EP-07 Metabolism and Nutrition
Can Spontaneous Rehydration Prevent Weight Loss In A Junior Soccer Camp?
PURPOSE: Drinking water improves weight loss during training. However adequate amount of water was not fully determined in elementary school children. The present study aims to examine the relationship between spontaneous rehydration and weight loss in elementary school players during a soccer training camp.
METHODS: The study participants included 22 boys and 2 girls from the Itsukaichi Comprehensive Sports Club in Akiruno, Tokyo. The body weight was determined using the InBody 230 system (Biospace Co., Tokyo, Japan) before and after the 2-hour practice. Two practices were done in the morning and in the afternoon. Drinking station was set beside the pitch in the morning practice, whereas children’s individual bottles were brought inside the pitch in the afternoon practice. Water intake was evaluated by examining the weight changes in individual bottles.
RESULTS: Mean (standard deviation, SD) of change in body weight was 0.06 (0.37) kg. It was - 0.39 (0.30) kg in the morning, and it was - 0.15 (0.24) kg in the afternoon, respectively. The mean (SD) of total water intake of the day was 956 (319) g. It was 367 (183) g in the morning, and it was 589 (177) g in the afternoon, respectively. Pearson's correlation coefficient between the change in body weight and total water intake of the day was 0.15 (p = 0.73) in the 2nd and the 3rd graders, and it was 0.58 (p = 0.02) in the 4th-6th graders, respectively.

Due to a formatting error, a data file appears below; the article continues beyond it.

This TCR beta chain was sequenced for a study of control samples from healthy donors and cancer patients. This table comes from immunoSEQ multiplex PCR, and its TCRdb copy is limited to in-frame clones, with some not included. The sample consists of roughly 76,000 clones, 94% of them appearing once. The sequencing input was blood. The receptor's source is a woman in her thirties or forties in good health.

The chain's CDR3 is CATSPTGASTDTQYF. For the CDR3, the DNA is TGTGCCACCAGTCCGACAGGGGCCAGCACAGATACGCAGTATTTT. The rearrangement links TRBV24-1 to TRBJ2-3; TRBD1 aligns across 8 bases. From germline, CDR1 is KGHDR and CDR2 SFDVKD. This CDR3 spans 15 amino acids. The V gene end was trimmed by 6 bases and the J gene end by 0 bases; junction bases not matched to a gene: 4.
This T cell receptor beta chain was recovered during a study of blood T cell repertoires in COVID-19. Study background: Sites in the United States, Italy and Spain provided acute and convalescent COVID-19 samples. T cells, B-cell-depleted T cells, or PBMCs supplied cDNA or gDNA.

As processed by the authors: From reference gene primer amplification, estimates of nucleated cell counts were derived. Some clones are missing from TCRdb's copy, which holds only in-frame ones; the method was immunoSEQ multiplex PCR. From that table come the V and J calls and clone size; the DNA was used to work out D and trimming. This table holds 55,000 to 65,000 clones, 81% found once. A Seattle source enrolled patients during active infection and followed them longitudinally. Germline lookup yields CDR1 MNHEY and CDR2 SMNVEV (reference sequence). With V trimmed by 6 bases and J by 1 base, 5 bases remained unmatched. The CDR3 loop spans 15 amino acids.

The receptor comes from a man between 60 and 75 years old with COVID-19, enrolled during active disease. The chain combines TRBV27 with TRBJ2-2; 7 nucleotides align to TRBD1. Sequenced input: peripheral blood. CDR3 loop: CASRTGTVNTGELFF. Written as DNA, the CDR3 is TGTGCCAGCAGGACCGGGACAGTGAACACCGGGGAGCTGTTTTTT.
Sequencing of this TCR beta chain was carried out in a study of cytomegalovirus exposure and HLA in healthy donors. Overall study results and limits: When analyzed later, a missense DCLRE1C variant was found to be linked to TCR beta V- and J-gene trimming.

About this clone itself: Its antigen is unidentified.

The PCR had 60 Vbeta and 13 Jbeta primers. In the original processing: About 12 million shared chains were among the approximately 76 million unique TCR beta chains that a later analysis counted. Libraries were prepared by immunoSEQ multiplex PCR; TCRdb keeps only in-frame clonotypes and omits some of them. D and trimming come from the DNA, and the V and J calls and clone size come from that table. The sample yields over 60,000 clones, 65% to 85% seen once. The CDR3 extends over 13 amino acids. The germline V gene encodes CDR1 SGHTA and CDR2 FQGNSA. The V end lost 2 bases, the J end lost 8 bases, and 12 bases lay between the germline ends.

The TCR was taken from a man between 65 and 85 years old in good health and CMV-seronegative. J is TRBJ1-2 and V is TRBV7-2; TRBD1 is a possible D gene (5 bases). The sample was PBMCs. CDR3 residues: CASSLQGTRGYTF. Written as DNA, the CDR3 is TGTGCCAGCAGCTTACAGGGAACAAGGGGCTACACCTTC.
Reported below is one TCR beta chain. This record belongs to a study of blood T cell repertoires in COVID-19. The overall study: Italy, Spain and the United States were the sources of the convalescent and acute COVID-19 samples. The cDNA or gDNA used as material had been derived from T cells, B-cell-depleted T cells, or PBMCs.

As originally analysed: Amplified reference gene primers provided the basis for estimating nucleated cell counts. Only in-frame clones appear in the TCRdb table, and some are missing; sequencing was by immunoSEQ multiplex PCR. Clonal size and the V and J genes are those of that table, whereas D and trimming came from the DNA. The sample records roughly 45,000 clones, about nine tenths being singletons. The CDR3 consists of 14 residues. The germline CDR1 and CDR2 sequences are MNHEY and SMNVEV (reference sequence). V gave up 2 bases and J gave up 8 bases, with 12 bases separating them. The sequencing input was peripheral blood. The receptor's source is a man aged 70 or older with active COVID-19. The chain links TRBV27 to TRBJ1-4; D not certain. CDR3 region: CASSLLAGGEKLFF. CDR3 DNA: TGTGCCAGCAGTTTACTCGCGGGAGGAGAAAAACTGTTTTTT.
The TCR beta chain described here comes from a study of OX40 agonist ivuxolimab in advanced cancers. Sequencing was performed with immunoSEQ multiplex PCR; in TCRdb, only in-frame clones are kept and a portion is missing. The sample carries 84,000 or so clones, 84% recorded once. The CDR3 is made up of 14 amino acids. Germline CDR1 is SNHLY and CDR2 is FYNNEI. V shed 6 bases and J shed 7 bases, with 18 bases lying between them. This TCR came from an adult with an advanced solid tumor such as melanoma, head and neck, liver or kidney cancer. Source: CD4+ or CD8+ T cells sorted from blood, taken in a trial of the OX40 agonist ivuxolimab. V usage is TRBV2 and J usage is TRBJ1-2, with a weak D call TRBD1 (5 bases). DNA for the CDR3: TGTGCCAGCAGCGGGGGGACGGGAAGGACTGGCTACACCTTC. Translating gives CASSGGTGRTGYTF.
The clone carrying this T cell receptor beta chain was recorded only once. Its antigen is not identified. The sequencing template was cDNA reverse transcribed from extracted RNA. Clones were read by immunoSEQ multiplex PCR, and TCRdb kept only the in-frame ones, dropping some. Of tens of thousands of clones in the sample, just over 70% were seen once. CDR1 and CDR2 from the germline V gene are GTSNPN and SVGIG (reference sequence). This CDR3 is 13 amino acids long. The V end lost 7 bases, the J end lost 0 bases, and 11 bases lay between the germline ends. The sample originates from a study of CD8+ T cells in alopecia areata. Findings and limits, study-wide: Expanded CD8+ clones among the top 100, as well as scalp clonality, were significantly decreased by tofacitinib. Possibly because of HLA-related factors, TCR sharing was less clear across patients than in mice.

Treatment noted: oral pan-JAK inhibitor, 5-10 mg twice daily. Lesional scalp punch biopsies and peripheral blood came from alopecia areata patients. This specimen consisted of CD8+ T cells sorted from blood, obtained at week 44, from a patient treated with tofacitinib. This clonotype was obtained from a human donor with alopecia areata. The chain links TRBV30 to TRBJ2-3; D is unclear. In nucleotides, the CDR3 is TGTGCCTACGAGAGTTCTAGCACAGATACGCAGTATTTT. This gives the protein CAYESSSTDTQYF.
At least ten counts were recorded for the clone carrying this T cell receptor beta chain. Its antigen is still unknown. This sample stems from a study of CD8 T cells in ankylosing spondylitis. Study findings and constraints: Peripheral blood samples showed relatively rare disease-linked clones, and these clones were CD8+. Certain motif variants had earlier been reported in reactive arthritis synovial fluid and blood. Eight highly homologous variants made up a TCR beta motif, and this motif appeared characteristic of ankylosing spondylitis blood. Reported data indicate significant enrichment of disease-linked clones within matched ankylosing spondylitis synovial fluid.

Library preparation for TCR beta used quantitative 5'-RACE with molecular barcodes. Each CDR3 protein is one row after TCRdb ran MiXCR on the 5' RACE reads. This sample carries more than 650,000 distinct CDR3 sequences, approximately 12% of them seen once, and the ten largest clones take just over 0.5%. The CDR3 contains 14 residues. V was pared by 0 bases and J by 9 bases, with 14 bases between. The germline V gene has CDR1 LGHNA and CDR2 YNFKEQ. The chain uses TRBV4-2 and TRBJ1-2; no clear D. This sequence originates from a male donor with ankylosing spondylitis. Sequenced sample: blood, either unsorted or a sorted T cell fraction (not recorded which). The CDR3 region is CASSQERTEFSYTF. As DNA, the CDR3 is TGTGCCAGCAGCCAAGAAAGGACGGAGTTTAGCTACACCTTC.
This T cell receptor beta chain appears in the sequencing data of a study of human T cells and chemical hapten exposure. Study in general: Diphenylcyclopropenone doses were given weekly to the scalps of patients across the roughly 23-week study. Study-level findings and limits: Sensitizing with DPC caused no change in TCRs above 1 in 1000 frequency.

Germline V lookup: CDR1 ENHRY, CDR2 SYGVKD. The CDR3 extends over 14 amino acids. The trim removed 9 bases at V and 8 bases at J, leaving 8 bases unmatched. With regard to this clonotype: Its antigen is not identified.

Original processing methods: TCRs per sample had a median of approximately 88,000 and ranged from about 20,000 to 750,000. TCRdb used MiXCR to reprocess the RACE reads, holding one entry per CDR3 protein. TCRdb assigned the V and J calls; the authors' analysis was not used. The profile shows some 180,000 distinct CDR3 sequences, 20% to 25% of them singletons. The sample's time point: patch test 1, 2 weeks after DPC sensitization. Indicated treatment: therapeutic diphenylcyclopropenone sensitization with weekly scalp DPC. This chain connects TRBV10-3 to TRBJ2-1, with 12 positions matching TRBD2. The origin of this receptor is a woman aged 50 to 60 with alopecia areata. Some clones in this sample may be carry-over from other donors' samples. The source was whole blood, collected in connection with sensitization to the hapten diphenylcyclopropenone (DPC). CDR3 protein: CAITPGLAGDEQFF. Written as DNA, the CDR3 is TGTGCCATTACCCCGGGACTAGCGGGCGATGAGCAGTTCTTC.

CONCLUSIONS: Spontaneous rehydration was insufficient to compensate for weight loss in elementary school children during the training in the 2nd and the 3rd graders. To enhance water availability and sufficient opportunities to drink water inside the pitch may prevent weight loss in the 4th-6th graders. Therefore it was suggested that spontaneous rehydration inside the pitch was more effective than drinking station in elementary school children.Copyright © 2021 by the American College of Sports Medicine